Bandera de Estados Unidos

Un sitio oficial del Gobierno de Estados Unidos, Departamento de Justicia.

OJJDP Priorities

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Treat Children as Children

Treat Children as Children

Children do not belong in adult courts, jails, and prisons. Research indicates that youth whose cases are prosecuted in adult criminal court are more likely to be rearrested and have higher recidivism rates than youth in the juvenile justice system.

Research also shows that the average person's brain is not fully developed until their mid-20s. Consequently, adolescents are prone to impulsive, emotional, and risk-taking behavior. These findings do not excuse youth from being held accountable for their actions however, the U.S. Supreme Court has acknowledged the effect of adolescent brain development on culpability in cases such as Roper v. Simmons, Graham v. Florida, Miller v. Alabama, and J.D.B. v. North Carolina. View Historic Cases in Youth Justice

Because their developing brains are more malleable than those of adults, young people are also more capable of change and rehabilitation. In addition, most youth naturally age out of delinquent behavior as they mature.

The juvenile justice field's decisionmaking must be informed by science and research to ensure young people are adjudicated fairly and given opportunities to learn and recover from youthful mistakes.

Programs and Resources

OJJDP programs and resources that help ensure children are diverted from adult courts and facilities and that provide community-based support to help them succeed include:

Serve Children at Home, With Their Families, in Their Communities

OJJDP Priority: Serve Children at Home, With Their Families, in Their Communities

Community-based programs that involve families as a critical component enhance youth outcomes, increase public safety, and strengthen neighborhoods. 

The number of youth held at state-run facilities has decreased steadily since 2001, according to 2001–2019 data. These facilities are typically the most expensive to operate but have negligible public safety benefits compared to community-based programs. They are also ill equipped to address the trauma and mental health challenges that bring many young people into contact with the juvenile justice system. 

Youth incarceration has several negative outcomes, including association with more delinquent peers and increased criminal behavior and recidivism. Closing underutilized juvenile correctional facilities and reinvesting the savings into evidence-based programs and services keeps young people out of the system, in school, and connected to their families.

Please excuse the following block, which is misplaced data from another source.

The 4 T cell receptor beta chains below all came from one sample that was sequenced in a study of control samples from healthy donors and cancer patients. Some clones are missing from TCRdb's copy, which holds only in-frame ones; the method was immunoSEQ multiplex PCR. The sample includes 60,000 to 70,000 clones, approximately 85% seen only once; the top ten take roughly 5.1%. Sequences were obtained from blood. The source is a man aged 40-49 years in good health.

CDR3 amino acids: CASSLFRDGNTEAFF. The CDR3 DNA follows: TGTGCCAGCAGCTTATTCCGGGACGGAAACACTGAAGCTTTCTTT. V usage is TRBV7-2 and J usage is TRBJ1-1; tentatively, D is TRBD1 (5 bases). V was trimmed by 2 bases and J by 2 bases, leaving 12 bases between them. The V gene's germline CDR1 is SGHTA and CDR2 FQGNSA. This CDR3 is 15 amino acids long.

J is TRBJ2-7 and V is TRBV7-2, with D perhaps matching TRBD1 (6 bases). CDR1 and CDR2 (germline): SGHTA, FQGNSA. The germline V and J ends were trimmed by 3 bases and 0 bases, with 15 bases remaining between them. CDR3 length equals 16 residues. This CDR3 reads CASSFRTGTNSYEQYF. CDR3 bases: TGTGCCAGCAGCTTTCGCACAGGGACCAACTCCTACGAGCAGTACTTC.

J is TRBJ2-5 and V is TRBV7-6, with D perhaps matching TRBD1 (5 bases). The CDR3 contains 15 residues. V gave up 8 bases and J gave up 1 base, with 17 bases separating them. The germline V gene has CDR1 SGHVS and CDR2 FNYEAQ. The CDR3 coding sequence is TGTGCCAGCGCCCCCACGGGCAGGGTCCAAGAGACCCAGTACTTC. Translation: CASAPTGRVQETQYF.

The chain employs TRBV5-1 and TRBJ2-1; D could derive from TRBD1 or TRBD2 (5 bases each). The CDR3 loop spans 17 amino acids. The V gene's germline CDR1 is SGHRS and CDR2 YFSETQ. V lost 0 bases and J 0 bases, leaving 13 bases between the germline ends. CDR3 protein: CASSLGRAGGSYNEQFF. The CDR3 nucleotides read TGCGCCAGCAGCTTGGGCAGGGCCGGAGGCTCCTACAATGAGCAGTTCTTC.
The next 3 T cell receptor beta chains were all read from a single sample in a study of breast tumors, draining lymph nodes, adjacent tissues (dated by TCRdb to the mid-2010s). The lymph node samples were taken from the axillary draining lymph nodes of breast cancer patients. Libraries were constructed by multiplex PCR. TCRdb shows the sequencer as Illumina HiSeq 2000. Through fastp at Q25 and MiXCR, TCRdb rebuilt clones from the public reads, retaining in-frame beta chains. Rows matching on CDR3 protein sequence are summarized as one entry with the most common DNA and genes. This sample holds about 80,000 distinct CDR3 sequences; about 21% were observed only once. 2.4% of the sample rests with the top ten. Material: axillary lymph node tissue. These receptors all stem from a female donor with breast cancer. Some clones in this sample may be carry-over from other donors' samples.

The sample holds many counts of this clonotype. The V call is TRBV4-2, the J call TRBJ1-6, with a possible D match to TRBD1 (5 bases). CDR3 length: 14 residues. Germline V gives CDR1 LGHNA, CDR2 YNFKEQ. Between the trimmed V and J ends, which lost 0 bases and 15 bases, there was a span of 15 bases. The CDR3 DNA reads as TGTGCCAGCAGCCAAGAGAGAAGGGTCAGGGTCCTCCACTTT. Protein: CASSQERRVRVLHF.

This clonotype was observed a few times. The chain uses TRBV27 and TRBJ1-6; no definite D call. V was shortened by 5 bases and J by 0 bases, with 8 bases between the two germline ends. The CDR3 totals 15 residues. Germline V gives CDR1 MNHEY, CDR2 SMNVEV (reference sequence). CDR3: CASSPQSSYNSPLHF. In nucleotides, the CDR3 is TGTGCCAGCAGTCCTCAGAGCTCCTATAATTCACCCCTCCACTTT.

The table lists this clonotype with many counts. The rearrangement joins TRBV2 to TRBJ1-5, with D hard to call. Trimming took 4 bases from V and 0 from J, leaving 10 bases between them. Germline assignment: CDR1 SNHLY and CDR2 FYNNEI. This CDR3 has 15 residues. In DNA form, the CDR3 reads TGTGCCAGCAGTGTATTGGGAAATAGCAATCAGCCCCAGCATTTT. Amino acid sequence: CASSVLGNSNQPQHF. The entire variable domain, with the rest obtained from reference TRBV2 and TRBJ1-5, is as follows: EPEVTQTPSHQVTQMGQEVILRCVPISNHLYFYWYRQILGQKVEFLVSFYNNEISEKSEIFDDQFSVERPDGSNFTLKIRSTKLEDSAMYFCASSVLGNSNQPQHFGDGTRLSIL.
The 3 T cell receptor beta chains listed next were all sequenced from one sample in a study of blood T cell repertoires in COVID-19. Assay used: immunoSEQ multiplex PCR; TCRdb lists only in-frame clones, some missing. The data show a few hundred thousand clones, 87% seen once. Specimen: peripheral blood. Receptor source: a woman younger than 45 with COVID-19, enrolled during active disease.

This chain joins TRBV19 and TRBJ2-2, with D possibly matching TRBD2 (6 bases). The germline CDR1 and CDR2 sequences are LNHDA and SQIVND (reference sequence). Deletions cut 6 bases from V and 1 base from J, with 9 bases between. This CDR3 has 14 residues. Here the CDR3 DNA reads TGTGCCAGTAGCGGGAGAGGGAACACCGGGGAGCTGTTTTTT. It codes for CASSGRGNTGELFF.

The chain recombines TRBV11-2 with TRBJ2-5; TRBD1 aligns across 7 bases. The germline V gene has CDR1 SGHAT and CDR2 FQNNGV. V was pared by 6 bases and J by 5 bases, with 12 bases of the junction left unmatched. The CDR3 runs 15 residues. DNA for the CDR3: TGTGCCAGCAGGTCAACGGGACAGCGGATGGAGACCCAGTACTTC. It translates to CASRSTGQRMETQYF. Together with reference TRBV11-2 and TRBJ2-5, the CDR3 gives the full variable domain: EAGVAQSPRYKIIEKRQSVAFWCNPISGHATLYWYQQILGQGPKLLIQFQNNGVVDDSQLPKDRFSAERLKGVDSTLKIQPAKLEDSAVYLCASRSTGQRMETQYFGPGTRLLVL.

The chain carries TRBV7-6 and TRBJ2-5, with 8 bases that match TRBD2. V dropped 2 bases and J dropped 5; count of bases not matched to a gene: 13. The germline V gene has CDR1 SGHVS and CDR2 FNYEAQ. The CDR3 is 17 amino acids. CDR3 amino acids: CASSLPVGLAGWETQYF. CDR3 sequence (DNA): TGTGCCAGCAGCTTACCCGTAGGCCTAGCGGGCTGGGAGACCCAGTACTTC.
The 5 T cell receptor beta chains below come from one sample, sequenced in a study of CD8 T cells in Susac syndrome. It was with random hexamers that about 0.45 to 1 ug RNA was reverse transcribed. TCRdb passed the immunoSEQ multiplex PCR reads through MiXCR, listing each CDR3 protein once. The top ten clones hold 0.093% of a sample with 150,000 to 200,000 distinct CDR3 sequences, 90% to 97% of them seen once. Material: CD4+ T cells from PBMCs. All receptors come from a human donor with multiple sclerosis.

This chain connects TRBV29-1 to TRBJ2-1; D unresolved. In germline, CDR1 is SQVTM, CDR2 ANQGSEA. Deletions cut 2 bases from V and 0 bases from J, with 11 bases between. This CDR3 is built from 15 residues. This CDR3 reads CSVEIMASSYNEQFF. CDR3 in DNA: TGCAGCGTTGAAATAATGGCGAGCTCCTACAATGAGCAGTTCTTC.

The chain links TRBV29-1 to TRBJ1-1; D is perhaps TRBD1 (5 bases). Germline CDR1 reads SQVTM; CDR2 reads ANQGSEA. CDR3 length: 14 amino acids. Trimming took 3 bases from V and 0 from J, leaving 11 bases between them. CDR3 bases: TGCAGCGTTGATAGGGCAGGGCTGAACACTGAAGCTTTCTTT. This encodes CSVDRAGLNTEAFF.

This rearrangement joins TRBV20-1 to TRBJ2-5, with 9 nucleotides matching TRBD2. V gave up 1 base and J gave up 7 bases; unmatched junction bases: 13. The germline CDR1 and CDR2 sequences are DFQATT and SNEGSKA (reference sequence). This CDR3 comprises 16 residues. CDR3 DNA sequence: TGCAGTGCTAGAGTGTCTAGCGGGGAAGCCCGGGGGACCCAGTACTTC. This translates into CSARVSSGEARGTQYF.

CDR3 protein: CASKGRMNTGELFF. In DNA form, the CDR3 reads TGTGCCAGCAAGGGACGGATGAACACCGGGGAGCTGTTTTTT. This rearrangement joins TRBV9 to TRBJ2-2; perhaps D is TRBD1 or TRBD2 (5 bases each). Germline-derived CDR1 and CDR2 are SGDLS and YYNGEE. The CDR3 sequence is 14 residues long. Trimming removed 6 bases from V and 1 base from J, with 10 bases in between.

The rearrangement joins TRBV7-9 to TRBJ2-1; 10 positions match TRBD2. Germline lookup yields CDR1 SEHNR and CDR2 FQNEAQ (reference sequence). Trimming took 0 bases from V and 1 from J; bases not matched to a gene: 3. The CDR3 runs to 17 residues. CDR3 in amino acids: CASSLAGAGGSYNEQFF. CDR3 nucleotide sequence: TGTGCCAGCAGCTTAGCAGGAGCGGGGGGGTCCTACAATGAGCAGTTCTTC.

Data from states like Alabama, California, Georgia, Illinois, Ohio, New York, and Texas prove that we can hold young people accountable for their actions and still give them a chance at better outcomes. Using fiscal incentives to support community-based options, each of these states significantly reduced its population of confined youth without negatively impacting public safety.

Programs and Resources

OJJDP programs and resources that strengthen and expand the use of community-based alternatives to out-of-home placement include:

Open Up Opportunities for System-Involved Youth

Open Up Opportunities for System-Involved Youth

When youth become involved with the juvenile justice system, they typically face repercussions that extend beyond the immediate consequences. Juvenile records can adversely affect a young person’s ability to continue their education, secure housing, get a job, or join the military. 

These collateral consequences can, in turn, lead to recidivism and prolong contact with the juvenile justice system. If the mission of the juvenile justice system is truly to rehabilitate young people and protect public safety, juvenile justice practitioners must recognize and address the barriers to success that involvement with the juvenile justice system creates for youth. 

Programs and Resources

OJJDP programs and resources that open up opportunities for justice-involved youth and help ensure that they have the same access to opportunities that other youth have include:

Source: OJJDP Priorities

OJJDP Administrator Listening Sessions

OJJDP Administrator Liz Ryan hosted a series of listening sessions in summer 2022 to learn directly from the field. These sessions will help inform OJJDP's action plan. Learn more about the listening sessions.

We would like to hear from you! Submit your feedback on the Administrator’s priorities.